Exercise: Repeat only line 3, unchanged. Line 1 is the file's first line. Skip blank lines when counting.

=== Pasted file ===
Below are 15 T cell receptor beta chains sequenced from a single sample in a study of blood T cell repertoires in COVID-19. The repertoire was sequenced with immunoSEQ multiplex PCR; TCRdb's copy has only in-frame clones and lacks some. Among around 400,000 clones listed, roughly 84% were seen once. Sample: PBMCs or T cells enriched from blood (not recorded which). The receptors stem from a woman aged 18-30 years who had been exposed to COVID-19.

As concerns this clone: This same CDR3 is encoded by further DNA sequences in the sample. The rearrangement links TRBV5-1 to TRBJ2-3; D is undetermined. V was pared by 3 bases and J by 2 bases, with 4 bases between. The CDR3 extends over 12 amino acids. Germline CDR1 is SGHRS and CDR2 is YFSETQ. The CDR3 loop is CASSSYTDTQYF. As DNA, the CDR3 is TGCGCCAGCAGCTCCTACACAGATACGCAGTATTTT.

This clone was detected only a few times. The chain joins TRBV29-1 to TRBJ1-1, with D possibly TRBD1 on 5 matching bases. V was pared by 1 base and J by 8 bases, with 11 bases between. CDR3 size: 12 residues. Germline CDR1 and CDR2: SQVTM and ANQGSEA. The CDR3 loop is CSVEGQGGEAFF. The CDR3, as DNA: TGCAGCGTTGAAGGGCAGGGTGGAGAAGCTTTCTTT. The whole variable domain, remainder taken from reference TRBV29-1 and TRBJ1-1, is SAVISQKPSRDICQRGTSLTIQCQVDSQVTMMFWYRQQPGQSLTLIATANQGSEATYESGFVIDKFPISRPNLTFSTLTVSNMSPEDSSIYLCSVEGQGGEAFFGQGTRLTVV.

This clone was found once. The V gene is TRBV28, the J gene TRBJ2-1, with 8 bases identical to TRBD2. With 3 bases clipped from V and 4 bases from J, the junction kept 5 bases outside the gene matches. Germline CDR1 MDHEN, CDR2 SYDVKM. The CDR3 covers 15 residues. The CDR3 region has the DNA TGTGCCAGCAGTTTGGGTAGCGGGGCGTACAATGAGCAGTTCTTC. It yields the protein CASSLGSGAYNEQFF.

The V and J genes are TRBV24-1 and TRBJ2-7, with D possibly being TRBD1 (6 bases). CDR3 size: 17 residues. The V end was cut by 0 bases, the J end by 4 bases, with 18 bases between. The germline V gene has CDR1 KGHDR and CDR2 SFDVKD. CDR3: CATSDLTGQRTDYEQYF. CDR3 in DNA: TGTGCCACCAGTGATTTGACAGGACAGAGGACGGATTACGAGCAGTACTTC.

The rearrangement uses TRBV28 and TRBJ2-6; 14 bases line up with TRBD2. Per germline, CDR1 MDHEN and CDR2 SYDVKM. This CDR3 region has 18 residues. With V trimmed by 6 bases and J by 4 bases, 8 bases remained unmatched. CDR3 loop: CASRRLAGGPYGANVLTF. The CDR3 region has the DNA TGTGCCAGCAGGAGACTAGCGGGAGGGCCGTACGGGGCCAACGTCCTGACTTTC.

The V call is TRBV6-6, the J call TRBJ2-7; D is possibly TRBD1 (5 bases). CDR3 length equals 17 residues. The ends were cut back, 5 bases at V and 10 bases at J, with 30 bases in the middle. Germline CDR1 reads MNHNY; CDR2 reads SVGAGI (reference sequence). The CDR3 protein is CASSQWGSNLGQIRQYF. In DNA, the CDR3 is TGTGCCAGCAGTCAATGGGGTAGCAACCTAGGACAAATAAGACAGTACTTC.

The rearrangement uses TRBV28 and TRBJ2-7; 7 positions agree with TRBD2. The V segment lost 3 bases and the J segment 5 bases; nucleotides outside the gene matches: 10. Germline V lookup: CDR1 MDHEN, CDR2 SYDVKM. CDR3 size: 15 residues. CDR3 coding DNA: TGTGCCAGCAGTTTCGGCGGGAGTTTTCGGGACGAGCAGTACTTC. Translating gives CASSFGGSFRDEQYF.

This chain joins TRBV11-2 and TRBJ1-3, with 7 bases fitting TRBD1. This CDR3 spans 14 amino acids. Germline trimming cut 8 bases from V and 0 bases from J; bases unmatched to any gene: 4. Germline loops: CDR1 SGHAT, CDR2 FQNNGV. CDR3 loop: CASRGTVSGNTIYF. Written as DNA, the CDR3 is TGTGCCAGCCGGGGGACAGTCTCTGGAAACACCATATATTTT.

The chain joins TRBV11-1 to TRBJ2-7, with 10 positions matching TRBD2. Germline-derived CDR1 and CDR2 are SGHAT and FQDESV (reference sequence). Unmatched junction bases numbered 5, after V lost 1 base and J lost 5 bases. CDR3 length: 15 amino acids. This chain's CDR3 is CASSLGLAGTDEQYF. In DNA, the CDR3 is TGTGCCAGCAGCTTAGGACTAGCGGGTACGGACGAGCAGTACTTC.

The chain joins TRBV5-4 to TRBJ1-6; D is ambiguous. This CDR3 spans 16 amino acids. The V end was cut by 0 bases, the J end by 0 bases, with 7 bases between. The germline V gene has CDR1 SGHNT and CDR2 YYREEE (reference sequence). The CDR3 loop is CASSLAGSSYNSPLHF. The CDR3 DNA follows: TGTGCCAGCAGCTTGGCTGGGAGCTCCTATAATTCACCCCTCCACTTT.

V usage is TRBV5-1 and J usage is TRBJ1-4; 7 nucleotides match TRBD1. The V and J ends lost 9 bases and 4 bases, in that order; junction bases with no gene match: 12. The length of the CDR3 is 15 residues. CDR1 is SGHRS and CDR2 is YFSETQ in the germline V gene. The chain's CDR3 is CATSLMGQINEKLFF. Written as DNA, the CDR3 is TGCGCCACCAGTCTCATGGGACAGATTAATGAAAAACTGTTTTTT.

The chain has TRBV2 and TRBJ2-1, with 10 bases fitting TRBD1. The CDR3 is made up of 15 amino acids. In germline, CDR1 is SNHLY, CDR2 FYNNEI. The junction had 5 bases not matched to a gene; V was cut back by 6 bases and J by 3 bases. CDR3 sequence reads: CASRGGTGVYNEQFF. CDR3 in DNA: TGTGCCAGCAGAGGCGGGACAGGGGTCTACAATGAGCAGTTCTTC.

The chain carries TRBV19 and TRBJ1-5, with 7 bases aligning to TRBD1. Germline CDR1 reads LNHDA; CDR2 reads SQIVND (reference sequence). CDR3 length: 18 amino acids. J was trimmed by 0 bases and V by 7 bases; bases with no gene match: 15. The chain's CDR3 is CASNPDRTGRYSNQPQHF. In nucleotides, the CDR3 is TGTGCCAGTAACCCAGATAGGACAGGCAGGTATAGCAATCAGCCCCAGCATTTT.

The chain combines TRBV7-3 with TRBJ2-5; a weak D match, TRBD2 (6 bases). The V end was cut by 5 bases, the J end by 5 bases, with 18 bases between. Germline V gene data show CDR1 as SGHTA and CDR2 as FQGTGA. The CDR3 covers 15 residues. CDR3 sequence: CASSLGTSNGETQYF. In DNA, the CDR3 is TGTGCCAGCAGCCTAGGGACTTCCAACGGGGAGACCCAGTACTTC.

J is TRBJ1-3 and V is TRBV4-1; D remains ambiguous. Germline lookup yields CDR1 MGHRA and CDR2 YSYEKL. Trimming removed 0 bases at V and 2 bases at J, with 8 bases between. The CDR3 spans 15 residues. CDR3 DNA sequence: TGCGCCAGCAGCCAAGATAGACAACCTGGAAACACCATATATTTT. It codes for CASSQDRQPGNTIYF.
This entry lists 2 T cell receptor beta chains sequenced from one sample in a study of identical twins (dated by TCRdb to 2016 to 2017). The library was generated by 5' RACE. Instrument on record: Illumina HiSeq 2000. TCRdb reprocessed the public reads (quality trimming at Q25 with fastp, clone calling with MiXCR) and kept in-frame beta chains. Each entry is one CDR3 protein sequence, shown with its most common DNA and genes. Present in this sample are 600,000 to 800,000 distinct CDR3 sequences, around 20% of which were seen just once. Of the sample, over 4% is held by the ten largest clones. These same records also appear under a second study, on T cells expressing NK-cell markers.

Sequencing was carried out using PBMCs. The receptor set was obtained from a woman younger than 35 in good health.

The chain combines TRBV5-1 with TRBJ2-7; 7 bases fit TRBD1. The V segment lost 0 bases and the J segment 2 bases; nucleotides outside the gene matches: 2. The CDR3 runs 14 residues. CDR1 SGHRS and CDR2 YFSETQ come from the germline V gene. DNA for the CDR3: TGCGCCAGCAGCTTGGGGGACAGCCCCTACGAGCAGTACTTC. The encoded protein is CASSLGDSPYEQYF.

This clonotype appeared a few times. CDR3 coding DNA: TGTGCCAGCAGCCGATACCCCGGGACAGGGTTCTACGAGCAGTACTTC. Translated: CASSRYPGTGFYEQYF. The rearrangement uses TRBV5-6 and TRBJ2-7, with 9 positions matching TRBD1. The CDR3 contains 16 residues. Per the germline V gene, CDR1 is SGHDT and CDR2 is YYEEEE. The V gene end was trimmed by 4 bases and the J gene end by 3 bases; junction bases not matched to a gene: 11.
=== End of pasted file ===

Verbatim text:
This clone was detected only a few times. The chain joins TRBV29-1 to TRBJ1-1, with D possibly TRBD1 on 5 matching bases. V was pared by 1 base and J by 8 bases, with 11 bases between. CDR3 size: 12 residues. Germline CDR1 and CDR2: SQVTM and ANQGSEA. The CDR3 loop is CSVEGQGGEAFF. The CDR3, as DNA: TGCAGCGTTGAAGGGCAGGGTGGAGAAGCTTTCTTT. The whole variable domain, remainder taken from reference TRBV29-1 and TRBJ1-1, is SAVISQKPSRDICQRGTSLTIQCQVDSQVTMMFWYRQQPGQSLTLIATANQGSEATYESGFVIDKFPISRPNLTFSTLTVSNMSPEDSSIYLCSVEGQGGEAFFGQGTRLTVV.